Make the Most of your Compost! [with video]

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Benefits of Composting

There are a ton of benefits to making your own compost rather than going to a garden store and buying it. A major one is that you can turn waste into living soil.

You can grow incredible veggies utilizing what would normally be waste for you! Like green waste from your yard, leftover scraps from you kitchen, cardboard, paper… Keep it out of the dump – turn it into soil.

Keeping your food scraps and green waste out of the dump can be your contribution to ending global warming and I believe this will help you be a better steward to the planet.

Your plants get more nutrients from the compost you make than fertilizer you buy at the store.

Many fertilizers such as seabird guano, bat guano, fish meal are less than ethically sourced and produced. At the decimation of our land, forests, and the labor of children.

If we want to think sustainable we need to think about what we’re putting into the ground to grow our food, how it’s going to affect the ground in the future, how nutritious we’re feeling it’s going to be, what we have for resources already present without having to rape other resources and constantly look for new inputs. Nature’s pretty perfect if we can just find the balance.

what’s actually in the fertilizer that you buy at the store?

Bone meal, blood meal…

When you’re talking about bone meal and blood meal we’re talking about animals that have been grown in less-than-ideal conditions and when they process them for the table they use the left over blood bones and feathers to create what they call organic fertilizers. I do not believe these things should be considered organic, because of what the animals are being fed, because of the antibiotics, and because of the mistreatment of the animals.

Or your using conventional farming which is petroleum based products, recycled bomb material from World War 2…

Grow your food with compost, not bombs.


The most common form of composting is thermophilic composting. This is where you pile up your food scraps and such in a specific Carbon:Nitrogen ratio, and the pile starts breaking down the material and making heat. This is a chemical process which utilizes heat that’s formed in the process to break down organic material into the form of compost. Usually after it has been broken down by this chemical process (which can also grow very healthy food and can grow living soil) it does have more byproducts of gas such as carbon dioxide methane and so forth.

Thermophilic (hot) compost needs to be turned fairly often to stop it from getting too hot. It needs to have moisture added to it because sometimes it will get so hot it will start fires. It releases a lot of gases in this process, and kills any living creatures that live in the pile. It literally fries them. Then you have to reinoculate the pile with living creatures…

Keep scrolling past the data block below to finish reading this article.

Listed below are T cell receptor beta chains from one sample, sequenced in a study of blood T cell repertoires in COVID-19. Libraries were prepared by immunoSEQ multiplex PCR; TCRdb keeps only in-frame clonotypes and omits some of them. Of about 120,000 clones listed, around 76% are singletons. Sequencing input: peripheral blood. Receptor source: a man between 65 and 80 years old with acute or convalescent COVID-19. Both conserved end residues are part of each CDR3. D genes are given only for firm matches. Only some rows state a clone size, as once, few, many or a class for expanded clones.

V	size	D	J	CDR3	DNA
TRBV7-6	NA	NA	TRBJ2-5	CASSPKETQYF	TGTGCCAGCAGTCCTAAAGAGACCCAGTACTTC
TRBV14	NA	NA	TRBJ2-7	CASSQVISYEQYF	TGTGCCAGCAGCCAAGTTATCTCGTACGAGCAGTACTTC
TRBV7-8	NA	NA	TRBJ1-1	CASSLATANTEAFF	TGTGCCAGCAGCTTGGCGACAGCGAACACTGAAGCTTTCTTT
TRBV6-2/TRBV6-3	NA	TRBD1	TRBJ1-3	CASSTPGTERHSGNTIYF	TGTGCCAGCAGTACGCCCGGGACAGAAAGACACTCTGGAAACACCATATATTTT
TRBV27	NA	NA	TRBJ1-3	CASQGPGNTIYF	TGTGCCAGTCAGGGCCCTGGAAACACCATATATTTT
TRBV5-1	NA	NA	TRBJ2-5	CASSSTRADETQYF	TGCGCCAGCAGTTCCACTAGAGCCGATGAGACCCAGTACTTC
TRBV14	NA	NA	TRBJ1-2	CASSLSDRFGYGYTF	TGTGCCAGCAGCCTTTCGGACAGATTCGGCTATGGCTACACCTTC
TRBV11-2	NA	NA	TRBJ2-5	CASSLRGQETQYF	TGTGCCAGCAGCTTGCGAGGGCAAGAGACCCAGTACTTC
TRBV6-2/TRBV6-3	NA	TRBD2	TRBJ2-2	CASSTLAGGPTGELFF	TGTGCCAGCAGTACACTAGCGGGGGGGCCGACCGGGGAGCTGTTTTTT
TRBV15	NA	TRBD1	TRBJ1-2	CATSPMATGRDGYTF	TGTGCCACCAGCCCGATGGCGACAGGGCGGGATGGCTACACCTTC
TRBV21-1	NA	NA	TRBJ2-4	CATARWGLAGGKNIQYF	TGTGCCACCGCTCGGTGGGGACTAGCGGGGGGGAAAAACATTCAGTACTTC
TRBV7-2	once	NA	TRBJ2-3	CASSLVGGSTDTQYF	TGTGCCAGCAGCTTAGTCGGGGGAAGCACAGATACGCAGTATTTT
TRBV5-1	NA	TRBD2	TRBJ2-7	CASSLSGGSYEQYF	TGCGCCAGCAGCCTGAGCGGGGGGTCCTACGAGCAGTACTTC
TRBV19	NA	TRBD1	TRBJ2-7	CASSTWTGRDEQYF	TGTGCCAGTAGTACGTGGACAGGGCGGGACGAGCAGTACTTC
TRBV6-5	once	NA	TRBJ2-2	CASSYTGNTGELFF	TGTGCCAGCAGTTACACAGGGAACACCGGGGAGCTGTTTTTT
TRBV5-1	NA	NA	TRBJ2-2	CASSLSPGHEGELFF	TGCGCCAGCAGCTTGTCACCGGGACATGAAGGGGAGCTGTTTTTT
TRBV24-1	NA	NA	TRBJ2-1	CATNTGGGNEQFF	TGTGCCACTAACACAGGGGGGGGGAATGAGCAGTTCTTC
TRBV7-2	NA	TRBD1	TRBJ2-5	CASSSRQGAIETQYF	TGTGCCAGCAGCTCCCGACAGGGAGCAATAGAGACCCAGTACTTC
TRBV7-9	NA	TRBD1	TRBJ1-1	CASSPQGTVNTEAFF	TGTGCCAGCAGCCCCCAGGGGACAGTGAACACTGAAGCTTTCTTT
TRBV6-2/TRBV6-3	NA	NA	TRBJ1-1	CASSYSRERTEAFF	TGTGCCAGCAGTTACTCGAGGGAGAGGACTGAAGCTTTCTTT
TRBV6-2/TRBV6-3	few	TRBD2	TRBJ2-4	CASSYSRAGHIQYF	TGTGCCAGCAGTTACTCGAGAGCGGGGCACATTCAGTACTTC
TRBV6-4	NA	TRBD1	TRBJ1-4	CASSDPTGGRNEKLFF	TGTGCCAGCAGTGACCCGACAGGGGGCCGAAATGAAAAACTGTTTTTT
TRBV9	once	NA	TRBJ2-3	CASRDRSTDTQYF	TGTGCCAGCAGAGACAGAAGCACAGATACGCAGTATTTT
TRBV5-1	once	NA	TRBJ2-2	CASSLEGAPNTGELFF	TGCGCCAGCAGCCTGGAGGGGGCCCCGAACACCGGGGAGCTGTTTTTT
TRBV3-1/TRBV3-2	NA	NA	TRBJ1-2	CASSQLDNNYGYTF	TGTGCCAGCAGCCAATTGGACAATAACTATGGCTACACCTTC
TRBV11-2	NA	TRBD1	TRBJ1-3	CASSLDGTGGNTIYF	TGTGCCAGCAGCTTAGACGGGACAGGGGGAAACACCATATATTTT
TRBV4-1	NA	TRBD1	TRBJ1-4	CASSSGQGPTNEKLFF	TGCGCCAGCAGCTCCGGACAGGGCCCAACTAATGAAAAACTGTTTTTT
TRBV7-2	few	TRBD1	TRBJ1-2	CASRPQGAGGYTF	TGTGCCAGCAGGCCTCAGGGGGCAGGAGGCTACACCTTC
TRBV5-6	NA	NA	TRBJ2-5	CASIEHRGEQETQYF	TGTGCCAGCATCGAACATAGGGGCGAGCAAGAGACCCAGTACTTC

Over thirty years of observing nature and the process of trial and error and elimination, I’ve come up with the process of cold composting which utilizes several different types of earthworms as well as a multitude of other creatures – fungi, bacteria, worms, copepods – in more of a passive process.

Through the byproducts and the utilization of living aquaponics systems we are able to grow massive amounts of biomass along with little creatures to create incredibly nutrient-dense compost.

Although there is still a fair amount of chemical decomposition that takes place, when it’s cold outside that’s just enough heat in there to keep the worms and the other creatures alive during the winter.

With cold composting you have a byproduct of worms. It’s much more efficient in composting with a fraction of the work. Let the worms and little creatures be your tractors. Their job is to turn waste into awesome fertilizer.


A lot of people are intimidated by all of the scientific facts and terminology thrown out in the composting world. Things that make it sound so complicated.

What we’re trying to do is make it a little bit more like cooking for you. We want you to be able to utilize touch, taste, and smell, the powers of observation. I believe it will be a little less intimidating then, and a little bit easier for people to connect and understand the basic circle of life that we play a part in.

Watch the video and get the full lesson

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